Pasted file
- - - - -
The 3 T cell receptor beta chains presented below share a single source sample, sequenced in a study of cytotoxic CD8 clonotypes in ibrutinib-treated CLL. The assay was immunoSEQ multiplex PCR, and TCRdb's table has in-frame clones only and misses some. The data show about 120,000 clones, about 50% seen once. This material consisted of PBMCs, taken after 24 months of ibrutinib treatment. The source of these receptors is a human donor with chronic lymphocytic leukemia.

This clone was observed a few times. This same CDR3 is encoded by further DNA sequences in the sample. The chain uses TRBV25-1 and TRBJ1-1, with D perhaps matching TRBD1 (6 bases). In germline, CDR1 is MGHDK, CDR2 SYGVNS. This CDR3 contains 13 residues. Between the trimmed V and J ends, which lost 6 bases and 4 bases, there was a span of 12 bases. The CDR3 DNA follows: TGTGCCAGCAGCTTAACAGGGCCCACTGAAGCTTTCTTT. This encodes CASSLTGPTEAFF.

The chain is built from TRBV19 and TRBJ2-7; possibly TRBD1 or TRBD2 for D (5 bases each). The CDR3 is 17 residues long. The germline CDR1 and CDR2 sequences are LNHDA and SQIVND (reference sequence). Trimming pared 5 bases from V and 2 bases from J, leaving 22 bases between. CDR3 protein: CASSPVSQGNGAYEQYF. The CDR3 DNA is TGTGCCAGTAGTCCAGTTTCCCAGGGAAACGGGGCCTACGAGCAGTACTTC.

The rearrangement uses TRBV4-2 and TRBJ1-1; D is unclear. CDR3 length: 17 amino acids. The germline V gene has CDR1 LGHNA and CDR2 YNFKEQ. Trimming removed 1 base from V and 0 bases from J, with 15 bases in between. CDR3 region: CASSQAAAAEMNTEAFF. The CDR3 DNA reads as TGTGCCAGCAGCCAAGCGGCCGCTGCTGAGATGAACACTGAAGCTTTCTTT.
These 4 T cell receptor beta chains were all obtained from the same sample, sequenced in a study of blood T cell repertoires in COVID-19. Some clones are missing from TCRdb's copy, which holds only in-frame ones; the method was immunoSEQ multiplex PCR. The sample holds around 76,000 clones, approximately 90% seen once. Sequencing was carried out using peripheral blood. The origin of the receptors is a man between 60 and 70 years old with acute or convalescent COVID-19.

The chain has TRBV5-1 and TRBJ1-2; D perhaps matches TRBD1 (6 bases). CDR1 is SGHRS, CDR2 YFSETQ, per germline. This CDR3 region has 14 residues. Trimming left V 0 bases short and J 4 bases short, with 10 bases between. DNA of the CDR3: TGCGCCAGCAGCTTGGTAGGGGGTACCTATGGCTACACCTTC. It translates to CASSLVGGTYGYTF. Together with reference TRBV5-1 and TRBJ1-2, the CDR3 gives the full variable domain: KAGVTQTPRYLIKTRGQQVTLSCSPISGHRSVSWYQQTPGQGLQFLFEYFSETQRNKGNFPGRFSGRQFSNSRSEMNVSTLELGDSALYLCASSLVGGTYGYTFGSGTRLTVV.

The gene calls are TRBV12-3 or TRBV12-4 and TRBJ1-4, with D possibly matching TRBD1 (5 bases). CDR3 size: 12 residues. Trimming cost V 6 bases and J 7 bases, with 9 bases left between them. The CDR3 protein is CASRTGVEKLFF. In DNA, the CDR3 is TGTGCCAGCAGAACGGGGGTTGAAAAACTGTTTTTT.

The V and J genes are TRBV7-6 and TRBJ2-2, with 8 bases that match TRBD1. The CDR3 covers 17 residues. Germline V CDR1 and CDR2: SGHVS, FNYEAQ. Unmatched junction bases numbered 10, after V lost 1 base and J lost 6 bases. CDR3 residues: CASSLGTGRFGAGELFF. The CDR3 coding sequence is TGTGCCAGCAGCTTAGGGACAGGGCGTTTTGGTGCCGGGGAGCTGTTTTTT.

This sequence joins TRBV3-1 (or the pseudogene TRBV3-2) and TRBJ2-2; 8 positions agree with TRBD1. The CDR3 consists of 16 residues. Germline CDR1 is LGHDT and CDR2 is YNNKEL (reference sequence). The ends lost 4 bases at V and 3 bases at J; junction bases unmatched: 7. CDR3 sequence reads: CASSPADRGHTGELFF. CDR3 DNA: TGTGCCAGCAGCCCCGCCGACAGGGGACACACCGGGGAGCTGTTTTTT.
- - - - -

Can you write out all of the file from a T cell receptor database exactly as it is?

The 3 T cell receptor beta chains presented below share a single source sample, sequenced in a study of cytotoxic CD8 clonotypes in ibrutinib-treated CLL. The assay was immunoSEQ multiplex PCR, and TCRdb's table has in-frame clones only and misses some. The data show about 120,000 clones, about 50% seen once. This material consisted of PBMCs, taken after 24 months of ibrutinib treatment. The source of these receptors is a human donor with chronic lymphocytic leukemia.

This clone was observed a few times. This same CDR3 is encoded by further DNA sequences in the sample. The chain uses TRBV25-1 and TRBJ1-1, with D perhaps matching TRBD1 (6 bases). In germline, CDR1 is MGHDK, CDR2 SYGVNS. This CDR3 contains 13 residues. Between the trimmed V and J ends, which lost 6 bases and 4 bases, there was a span of 12 bases. The CDR3 DNA follows: TGTGCCAGCAGCTTAACAGGGCCCACTGAAGCTTTCTTT. This encodes CASSLTGPTEAFF.

The chain is built from TRBV19 and TRBJ2-7; possibly TRBD1 or TRBD2 for D (5 bases each). The CDR3 is 17 residues long. The germline CDR1 and CDR2 sequences are LNHDA and SQIVND (reference sequence). Trimming pared 5 bases from V and 2 bases from J, leaving 22 bases between. CDR3 protein: CASSPVSQGNGAYEQYF. The CDR3 DNA is TGTGCCAGTAGTCCAGTTTCCCAGGGAAACGGGGCCTACGAGCAGTACTTC.

The rearrangement uses TRBV4-2 and TRBJ1-1; D is unclear. CDR3 length: 17 amino acids. The germline V gene has CDR1 LGHNA and CDR2 YNFKEQ. Trimming removed 1 base from V and 0 bases from J, with 15 bases in between. CDR3 region: CASSQAAAAEMNTEAFF. The CDR3 DNA reads as TGTGCCAGCAGCCAAGCGGCCGCTGCTGAGATGAACACTGAAGCTTTCTTT.
These 4 T cell receptor beta chains were all obtained from the same sample, sequenced in a study of blood T cell repertoires in COVID-19. Some clones are missing from TCRdb's copy, which holds only in-frame ones; the method was immunoSEQ multiplex PCR. The sample holds around 76,000 clones, approximately 90% seen once. Sequencing was carried out using peripheral blood. The origin of the receptors is a man between 60 and 70 years old with acute or convalescent COVID-19.

The chain has TRBV5-1 and TRBJ1-2; D perhaps matches TRBD1 (6 bases). CDR1 is SGHRS, CDR2 YFSETQ, per germline. This CDR3 region has 14 residues. Trimming left V 0 bases short and J 4 bases short, with 10 bases between. DNA of the CDR3: TGCGCCAGCAGCTTGGTAGGGGGTACCTATGGCTACACCTTC. It translates to CASSLVGGTYGYTF. Together with reference TRBV5-1 and TRBJ1-2, the CDR3 gives the full variable domain: KAGVTQTPRYLIKTRGQQVTLSCSPISGHRSVSWYQQTPGQGLQFLFEYFSETQRNKGNFPGRFSGRQFSNSRSEMNVSTLELGDSALYLCASSLVGGTYGYTFGSGTRLTVV.

The gene calls are TRBV12-3 or TRBV12-4 and TRBJ1-4, with D possibly matching TRBD1 (5 bases). CDR3 size: 12 residues. Trimming cost V 6 bases and J 7 bases, with 9 bases left between them. The CDR3 protein is CASRTGVEKLFF. In DNA, the CDR3 is TGTGCCAGCAGAACGGGGGTTGAAAAACTGTTTTTT.

The V and J genes are TRBV7-6 and TRBJ2-2, with 8 bases that match TRBD1. The CDR3 covers 17 residues. Germline V CDR1 and CDR2: SGHVS, FNYEAQ. Unmatched junction bases numbered 10, after V lost 1 base and J lost 6 bases. CDR3 residues: CASSLGTGRFGAGELFF. The CDR3 coding sequence is TGTGCCAGCAGCTTAGGGACAGGGCGTTTTGGTGCCGGGGAGCTGTTTTTT.

This sequence joins TRBV3-1 (or the pseudogene TRBV3-2) and TRBJ2-2; 8 positions agree with TRBD1. The CDR3 consists of 16 residues. Germline CDR1 is LGHDT and CDR2 is YNNKEL (reference sequence). The ends lost 4 bases at V and 3 bases at J; junction bases unmatched: 7. CDR3 sequence reads: CASSPADRGHTGELFF. CDR3 DNA: TGTGCCAGCAGCCCCGCCGACAGGGGACACACCGGGGAGCTGTTTTTT.